Wednesday, October 20, 2010

The Return of Sound Money?

Earlier this morning I was walking over Lambeth Bridge when I ran into a senior figure in the government. "It's going to be a good Conservative day," he remarked. "Indeed," I agreed. Not because the CSR is going to inflict policies on the country which will inevitably lead to job cuts - no one would want to do that in any normal economic circumstance - but because it means that after a very long time, the British government will be returning to policies based on 'sound money'. Short term individual pain will lead to long term economic gain. It did in 1981 and it will now. There's no way of soft soaping that message. And I firmly believe it is one the British public understands.

If this CSR is to work there will indeed be a lot of painful medicine to swallow. But no one ever said it would be easy - well, that's not quite true. Labout try to make out that armageddon is over the horizon just because the Tories would cut by 5% more than Labour would have, and will be doing it within four years, not five. Everyone knows it's complete hogwash, the rubbish they come out with, and they haven't really got any alternative plan. And they have an economically illiterate shadow chancellor who hasn't an original economic thought in his head. And in his first week in the job has disagreed with his own leader on the issue of banking regulation.

A lot of his will be watching his performance this afternoon to see if he can provide a propoer critique of what George Osborne announces, and to see if he can indeed offer a viable alternative to the CSR. I am not holding my breath.

This CSR is not the end. It is the beginning. Even with the painful cuts which will be announced today, we will only be returning to the spending levels of 2006. There's a lot further to go before we can truly say that the days of 'sound money' really have returned.

UPDATE: Liam Murray has some wise words HERE.

11 comments:

Slagella said...

If we want a return to sound money there will have to be a farewell to the Bank of England in its present form.

Officer Dibble said...

It's not called a CSR.

Steven_L said...

Sound money? Pull the other one Iain you're not fooling me.

If Meryvn's boss Ben cranks up the press again Mervyn will too.

Guido Fawkes said...

Sound money and quantitative easing don't really go together.

Iain Dale said...

Indeed, and I have always opposed quantitative easing.

Arden Forester said...

Sound money is something we haven't had in a long time. Fractional reserve banking means that we allow ourselves to have an economy built on debt. If money is only generated from pressing computer buttons there will be days of reckoning as we have now.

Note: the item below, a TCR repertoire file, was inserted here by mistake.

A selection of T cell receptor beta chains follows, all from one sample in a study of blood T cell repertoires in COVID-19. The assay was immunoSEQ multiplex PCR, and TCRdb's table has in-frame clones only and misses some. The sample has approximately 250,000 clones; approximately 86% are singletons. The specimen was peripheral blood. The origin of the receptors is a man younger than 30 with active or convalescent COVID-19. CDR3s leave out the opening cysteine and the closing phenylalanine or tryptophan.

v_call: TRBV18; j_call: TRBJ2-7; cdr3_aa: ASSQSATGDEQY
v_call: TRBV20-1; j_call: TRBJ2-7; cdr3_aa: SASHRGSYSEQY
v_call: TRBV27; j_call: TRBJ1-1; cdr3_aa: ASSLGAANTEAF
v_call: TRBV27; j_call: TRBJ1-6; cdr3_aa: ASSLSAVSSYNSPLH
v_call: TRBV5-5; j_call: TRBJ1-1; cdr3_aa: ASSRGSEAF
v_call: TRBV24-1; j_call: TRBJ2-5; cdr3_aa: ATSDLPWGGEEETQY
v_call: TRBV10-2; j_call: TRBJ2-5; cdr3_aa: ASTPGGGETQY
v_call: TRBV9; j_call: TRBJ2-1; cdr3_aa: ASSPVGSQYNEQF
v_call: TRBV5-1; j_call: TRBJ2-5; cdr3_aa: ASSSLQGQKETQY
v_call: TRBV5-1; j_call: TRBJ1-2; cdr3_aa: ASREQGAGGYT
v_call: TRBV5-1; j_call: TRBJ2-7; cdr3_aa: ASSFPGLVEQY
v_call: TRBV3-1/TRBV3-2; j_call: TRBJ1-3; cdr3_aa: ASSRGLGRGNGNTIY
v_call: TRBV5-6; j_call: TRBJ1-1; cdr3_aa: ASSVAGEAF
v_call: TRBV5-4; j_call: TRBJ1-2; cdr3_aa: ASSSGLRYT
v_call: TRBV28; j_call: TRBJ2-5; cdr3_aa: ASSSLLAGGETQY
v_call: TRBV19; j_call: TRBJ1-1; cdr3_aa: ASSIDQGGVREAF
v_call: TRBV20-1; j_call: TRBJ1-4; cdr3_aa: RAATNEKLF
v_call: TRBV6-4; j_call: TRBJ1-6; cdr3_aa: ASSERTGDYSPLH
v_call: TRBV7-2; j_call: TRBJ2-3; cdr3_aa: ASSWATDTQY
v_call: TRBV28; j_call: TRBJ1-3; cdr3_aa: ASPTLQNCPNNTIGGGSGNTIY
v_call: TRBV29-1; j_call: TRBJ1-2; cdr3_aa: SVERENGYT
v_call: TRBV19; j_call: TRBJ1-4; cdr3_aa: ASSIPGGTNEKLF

Northern Rock had no assets to speak of yet the depositors were led to believe that their money was safe in that bank. Their money was actually somewhere in cyberspace, fractionally reserved, making the bank millions by lending out what they didn't have. Add a whole bunch of toxic debt, bought second-hand from shysters on Wall Street who in turn had seduced the hapless homeless into purchasing sub-prime mortgages and you have a recipe guaranteed to give disaster to all except the perpetrators of the scam.

I hope George Osborne has one eye out for dealing with the fractional reserve banking con artists.

Roger Thornhill said...

Sound money and politicians operating a monopoly don't go together!

One needs to end the monopoly over issuing currency in the UK to ensure that sound money has a hope.

Andy said...

one thing I've noticed is that Labour's line is consistently: "the Coalition is taking a huge gamble/risk with the economy." My response to this is: like any gamble, it has a chance of paying off...are you, Labour, therefore in effect saying that this approach might in fact work?

The Military Wing Of The BBC said...

What a weak statement.

Taxation in this country is no longer about rich and poor, it is a transfer of wealth from those not on the gravy train to those that are.

Someone joining government tomorrow will still get a gold-plated public sector pension paid for by everybody else.

So for all the tough talk, they've done f-all except increase my tax.
This is the worst government of all time. They talk tough then ring their hands.

Jimmy said...

What next? The Gold Standard?

Laban said...

Sound money, Iain? Mervyn King wants to know where they print it, so he can print some more.